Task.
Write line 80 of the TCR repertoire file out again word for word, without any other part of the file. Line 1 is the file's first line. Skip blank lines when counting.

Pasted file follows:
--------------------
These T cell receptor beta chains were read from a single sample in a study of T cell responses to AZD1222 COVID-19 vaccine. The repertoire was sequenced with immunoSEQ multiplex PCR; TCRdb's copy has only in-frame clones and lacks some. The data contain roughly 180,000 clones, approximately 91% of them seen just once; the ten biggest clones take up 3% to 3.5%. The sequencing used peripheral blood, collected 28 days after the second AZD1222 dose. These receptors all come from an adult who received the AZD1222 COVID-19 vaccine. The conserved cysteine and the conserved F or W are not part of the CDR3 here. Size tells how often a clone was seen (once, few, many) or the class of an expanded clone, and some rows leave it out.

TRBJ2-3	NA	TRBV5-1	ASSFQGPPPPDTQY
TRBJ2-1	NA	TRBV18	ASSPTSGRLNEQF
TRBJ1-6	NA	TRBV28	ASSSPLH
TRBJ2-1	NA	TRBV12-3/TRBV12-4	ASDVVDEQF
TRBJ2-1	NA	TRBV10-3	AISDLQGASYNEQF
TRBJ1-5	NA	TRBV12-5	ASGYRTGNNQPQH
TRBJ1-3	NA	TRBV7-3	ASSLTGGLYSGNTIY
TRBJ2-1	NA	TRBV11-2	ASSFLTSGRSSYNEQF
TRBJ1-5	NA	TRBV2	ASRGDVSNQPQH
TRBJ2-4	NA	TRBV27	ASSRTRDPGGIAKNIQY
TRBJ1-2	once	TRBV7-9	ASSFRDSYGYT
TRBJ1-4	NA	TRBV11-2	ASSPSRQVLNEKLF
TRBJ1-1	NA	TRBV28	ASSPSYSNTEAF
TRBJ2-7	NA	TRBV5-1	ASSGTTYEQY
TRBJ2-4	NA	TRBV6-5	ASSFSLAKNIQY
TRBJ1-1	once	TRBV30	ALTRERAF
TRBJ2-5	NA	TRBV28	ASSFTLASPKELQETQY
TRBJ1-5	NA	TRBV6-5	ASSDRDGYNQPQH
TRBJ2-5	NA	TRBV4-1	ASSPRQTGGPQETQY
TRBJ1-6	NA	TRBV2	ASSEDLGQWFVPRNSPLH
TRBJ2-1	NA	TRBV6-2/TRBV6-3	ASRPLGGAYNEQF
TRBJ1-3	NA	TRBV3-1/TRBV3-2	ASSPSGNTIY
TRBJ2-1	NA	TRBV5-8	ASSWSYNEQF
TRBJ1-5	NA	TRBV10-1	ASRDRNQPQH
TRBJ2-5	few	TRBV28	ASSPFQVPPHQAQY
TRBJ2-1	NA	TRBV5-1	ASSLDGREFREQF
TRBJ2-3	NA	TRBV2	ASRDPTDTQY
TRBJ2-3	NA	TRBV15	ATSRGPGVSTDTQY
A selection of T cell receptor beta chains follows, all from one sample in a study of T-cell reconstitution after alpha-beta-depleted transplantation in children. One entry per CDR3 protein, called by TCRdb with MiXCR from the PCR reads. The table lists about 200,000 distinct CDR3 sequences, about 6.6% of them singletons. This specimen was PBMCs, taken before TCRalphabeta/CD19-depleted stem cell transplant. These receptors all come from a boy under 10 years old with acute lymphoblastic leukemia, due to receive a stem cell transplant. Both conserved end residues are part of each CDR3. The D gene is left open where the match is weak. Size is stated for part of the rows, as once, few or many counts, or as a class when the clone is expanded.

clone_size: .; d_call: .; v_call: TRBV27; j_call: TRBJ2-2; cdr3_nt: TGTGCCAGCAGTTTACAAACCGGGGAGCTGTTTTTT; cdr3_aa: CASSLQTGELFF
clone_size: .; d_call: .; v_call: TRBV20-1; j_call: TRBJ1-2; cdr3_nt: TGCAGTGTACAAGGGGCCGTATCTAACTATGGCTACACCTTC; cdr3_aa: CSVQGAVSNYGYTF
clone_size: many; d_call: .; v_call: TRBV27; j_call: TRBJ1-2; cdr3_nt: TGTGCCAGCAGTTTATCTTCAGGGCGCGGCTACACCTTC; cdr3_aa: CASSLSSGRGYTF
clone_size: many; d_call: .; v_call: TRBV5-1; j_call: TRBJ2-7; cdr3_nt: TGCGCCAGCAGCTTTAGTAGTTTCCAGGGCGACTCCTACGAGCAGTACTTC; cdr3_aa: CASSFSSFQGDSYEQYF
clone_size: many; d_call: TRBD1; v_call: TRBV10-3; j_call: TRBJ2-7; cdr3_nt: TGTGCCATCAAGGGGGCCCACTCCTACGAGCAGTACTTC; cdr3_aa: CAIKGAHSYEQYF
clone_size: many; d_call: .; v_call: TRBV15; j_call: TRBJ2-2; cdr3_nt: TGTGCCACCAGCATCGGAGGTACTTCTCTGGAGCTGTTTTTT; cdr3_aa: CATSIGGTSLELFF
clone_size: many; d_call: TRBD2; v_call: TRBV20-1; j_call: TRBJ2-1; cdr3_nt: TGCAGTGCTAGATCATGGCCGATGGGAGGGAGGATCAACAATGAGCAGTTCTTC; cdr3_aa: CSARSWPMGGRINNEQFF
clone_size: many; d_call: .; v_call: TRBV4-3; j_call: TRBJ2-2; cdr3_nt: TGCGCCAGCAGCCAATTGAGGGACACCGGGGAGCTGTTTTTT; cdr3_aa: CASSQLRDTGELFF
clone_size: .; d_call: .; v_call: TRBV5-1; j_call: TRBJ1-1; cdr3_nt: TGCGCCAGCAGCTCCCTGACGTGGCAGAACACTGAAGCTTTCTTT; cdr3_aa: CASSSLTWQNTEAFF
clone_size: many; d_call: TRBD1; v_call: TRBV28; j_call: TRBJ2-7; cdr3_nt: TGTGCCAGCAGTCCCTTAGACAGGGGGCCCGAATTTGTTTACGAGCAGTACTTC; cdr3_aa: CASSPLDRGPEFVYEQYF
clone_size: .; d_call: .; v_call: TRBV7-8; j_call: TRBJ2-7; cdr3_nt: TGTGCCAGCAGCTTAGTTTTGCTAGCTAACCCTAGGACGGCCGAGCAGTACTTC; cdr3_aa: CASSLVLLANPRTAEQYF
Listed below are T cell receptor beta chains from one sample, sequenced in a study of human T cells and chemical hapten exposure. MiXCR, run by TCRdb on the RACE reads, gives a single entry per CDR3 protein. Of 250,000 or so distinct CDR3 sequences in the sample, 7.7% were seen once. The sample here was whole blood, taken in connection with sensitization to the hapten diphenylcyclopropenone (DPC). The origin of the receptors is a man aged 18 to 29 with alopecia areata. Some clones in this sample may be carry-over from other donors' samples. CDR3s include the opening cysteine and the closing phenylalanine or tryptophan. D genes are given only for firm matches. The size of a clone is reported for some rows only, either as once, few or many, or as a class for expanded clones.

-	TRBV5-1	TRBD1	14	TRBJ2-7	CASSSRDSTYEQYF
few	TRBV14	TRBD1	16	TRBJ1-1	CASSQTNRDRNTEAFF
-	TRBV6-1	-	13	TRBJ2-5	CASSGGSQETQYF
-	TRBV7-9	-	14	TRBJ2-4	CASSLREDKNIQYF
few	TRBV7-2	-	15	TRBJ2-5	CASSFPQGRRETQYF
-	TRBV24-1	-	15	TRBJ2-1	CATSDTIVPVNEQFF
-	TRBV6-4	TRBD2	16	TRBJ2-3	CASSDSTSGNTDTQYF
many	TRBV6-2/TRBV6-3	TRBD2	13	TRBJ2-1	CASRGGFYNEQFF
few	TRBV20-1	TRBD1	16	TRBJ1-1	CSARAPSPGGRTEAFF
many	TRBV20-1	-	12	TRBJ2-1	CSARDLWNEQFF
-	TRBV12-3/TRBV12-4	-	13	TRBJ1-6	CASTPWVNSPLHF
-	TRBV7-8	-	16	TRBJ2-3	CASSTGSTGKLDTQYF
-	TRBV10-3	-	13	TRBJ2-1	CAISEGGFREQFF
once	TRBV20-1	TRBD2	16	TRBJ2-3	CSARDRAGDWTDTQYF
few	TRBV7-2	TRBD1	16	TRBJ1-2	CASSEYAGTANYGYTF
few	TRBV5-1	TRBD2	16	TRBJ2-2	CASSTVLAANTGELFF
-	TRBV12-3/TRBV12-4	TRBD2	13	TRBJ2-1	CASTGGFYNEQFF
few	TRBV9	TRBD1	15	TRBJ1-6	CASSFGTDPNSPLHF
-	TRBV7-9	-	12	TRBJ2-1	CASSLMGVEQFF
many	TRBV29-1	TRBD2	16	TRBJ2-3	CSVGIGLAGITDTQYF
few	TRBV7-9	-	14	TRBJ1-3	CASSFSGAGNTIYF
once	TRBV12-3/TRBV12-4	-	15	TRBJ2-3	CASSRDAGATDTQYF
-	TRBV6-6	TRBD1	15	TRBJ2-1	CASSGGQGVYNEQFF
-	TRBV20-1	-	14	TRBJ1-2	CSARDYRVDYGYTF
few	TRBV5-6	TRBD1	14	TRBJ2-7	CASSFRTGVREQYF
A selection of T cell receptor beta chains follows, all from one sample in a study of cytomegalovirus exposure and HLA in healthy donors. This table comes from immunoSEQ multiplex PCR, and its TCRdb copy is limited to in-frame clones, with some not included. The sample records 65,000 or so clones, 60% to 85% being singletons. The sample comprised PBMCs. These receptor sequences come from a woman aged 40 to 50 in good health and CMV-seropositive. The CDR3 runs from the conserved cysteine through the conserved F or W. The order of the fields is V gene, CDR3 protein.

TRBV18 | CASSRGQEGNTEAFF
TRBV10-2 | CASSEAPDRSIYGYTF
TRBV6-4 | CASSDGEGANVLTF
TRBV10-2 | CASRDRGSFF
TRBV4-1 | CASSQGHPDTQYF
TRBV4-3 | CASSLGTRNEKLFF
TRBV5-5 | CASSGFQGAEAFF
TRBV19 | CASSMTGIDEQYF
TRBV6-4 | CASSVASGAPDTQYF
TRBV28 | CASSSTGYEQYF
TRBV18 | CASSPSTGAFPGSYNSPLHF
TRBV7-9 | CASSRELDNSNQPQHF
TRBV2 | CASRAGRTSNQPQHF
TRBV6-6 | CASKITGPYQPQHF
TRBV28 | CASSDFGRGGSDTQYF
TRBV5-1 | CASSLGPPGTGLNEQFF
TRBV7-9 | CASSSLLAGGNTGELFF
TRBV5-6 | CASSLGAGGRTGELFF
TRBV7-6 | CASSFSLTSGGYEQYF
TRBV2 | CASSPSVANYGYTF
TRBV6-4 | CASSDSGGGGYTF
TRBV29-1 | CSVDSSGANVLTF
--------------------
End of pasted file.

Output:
TRBV7-9 | CASSRELDNSNQPQHF